Update 2: Here’s the latest from Azure, relating to its downtime:
Starting at 18 Aug 2014 17:49 UTC, a small subset of customers are experiencing connectivity issues to some Azure Services which may include Cloud Services, Virtual Machines, Websites, Automation, Service Bus, Backup, Site Recovery, HDInsight, Mobile Services, StorSimple and possible other Azure Services in multiple regions. Recovery continues underway across affected regions. Customers in many regions began to experience service restoration.
Microsoft’s Azure cloud computing service is experiencing uptime issues around the world. According to the Microsoft Azure status dashboard, ‘virtual machines,’ ‘backup,’ and ‘cloud services’ are the heaviest hit.
Here’s the company’s current message:
I’ve reached out to Microsoft for comment and context on the issue. I’ll update this post when I hear back. Update: A Microsoft spokesperson provided TechCrunch with the following statement: “We are aware of an interruption with Azure services, including Virtual Machines, Cloud Services, Web sites, and Automation, and are working with our engineering team to resolve the issue as quickly as possible.”
Using the company’s time stamp, Azure’s issues have been live for just under two hours. Check back here for a more recent count.
Here’s the “Popular” section of the Azure status page:
Complaints regarding the downtime have cropped up on Twitter:
The following illustrates that, at least for some, ways around the issue are possible:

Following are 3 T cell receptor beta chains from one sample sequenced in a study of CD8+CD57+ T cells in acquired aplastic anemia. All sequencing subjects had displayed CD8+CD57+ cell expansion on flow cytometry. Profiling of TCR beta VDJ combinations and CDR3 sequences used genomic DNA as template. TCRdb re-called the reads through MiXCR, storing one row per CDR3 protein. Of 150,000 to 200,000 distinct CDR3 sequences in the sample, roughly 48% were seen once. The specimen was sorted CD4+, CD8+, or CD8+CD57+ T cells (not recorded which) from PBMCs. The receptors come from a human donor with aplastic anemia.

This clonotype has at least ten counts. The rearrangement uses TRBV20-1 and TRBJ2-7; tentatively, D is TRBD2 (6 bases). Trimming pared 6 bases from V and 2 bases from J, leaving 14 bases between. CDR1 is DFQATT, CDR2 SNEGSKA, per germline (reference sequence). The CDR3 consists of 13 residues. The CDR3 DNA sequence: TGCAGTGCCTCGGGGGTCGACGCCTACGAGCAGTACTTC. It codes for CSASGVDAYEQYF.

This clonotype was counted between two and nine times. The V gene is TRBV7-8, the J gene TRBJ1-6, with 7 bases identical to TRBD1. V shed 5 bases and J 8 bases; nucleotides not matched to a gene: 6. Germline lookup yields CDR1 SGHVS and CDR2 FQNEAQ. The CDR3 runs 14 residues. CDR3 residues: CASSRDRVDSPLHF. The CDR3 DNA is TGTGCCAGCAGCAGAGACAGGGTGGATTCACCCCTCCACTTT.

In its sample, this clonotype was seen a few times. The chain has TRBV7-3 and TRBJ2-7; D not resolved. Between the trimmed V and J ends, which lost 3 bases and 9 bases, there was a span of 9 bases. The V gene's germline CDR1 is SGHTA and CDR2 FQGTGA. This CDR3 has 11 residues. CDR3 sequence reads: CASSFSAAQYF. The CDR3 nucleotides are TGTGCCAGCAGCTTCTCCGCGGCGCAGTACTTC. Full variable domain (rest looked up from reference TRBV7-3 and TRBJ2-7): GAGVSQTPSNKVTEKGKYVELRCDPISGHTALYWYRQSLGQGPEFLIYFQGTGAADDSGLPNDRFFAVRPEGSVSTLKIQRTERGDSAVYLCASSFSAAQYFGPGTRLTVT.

Cloud computing is a current war between monied platform companies like Amazon, Microsoft and Google that are keen to lock in developers on services. Price is a common incentive. Uptime is, as well.
The Azure service has actually had a rough few weeks, as ZDNet’s Mary Jo Foley pointed out in the context of the current downtime:
The Azure service outage comes just a few days after a major worldwide outage for Microsoft’s Visual Studio Online service. Though Visual Studio Online runs on Azure, Microsoft officials attributed that outage to Visual Studio Online bugs, rather than Azure problems.
Last week, Azure was hit by a full service interruption in the Japan East region, management portal log-in problems and performance degradation in multiple Azure regions — all on August 15.
Azure is, of course, not the first cloud platform to ever go down. It won’t even be the last this year, I’d wager. But by the very same token, downtime is anathema to cloud computing.